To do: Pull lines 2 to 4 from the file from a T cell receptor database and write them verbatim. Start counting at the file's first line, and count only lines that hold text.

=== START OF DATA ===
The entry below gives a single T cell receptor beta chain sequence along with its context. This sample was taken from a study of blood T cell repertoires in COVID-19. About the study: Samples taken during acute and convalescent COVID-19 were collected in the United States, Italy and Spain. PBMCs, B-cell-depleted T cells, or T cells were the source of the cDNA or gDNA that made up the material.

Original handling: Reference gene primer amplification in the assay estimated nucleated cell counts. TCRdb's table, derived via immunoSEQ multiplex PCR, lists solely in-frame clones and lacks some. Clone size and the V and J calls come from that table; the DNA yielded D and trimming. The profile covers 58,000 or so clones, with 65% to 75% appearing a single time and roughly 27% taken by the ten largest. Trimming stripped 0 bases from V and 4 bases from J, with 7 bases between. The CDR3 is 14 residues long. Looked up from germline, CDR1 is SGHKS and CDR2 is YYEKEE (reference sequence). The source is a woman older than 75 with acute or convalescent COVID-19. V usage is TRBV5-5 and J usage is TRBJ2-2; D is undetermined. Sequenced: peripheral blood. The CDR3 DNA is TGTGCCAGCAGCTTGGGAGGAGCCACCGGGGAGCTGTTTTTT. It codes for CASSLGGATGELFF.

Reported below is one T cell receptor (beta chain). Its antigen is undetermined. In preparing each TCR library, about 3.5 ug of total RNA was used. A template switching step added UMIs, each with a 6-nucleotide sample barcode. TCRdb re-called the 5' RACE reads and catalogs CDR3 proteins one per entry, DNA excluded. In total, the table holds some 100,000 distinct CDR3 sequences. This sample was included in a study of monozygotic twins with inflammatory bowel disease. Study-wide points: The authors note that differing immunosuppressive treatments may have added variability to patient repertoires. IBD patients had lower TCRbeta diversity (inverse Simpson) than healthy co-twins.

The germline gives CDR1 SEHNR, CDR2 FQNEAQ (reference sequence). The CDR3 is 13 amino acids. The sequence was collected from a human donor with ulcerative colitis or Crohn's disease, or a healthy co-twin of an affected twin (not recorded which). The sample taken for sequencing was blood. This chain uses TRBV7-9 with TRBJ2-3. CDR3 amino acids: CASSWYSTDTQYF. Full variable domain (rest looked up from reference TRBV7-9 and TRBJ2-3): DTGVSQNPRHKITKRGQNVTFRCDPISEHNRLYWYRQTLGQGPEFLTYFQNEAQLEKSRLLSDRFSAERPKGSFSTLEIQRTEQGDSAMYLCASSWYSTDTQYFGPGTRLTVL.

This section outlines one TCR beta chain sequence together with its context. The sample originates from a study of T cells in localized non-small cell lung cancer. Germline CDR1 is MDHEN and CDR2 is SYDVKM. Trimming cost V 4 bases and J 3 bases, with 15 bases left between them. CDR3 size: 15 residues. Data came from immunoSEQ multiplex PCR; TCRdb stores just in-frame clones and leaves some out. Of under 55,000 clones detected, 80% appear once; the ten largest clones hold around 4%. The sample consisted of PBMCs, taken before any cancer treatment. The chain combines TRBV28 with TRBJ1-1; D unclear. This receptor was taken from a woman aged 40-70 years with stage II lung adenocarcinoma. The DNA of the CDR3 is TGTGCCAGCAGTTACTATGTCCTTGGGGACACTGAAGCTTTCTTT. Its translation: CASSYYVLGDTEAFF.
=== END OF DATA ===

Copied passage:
Original handling: Reference gene primer amplification in the assay estimated nucleated cell counts. TCRdb's table, derived via immunoSEQ multiplex PCR, lists solely in-frame clones and lacks some. Clone size and the V and J calls come from that table; the DNA yielded D and trimming. The profile covers 58,000 or so clones, with 65% to 75% appearing a single time and roughly 27% taken by the ten largest. Trimming stripped 0 bases from V and 4 bases from J, with 7 bases between. The CDR3 is 14 residues long. Looked up from germline, CDR1 is SGHKS and CDR2 is YYEKEE (reference sequence). The source is a woman older than 75 with acute or convalescent COVID-19. V usage is TRBV5-5 and J usage is TRBJ2-2; D is undetermined. Sequenced: peripheral blood. The CDR3 DNA is TGTGCCAGCAGCTTGGGAGGAGCCACCGGGGAGCTGTTTTTT. It codes for CASSLGGATGELFF.

Reported below is one T cell receptor (beta chain). Its antigen is undetermined. In preparing each TCR library, about 3.5 ug of total RNA was used. A template switching step added UMIs, each with a 6-nucleotide sample barcode. TCRdb re-called the 5' RACE reads and catalogs CDR3 proteins one per entry, DNA excluded. In total, the table holds some 100,000 distinct CDR3 sequences. This sample was included in a study of monozygotic twins with inflammatory bowel disease. Study-wide points: The authors note that differing immunosuppressive treatments may have added variability to patient repertoires. IBD patients had lower TCRbeta diversity (inverse Simpson) than healthy co-twins.

The germline gives CDR1 SEHNR, CDR2 FQNEAQ (reference sequence). The CDR3 is 13 amino acids. The sequence was collected from a human donor with ulcerative colitis or Crohn's disease, or a healthy co-twin of an affected twin (not recorded which). The sample taken for sequencing was blood. This chain uses TRBV7-9 with TRBJ2-3. CDR3 amino acids: CASSWYSTDTQYF. Full variable domain (rest looked up from reference TRBV7-9 and TRBJ2-3): DTGVSQNPRHKITKRGQNVTFRCDPISEHNRLYWYRQTLGQGPEFLTYFQNEAQLEKSRLLSDRFSAERPKGSFSTLEIQRTEQGDSAMYLCASSWYSTDTQYFGPGTRLTVL.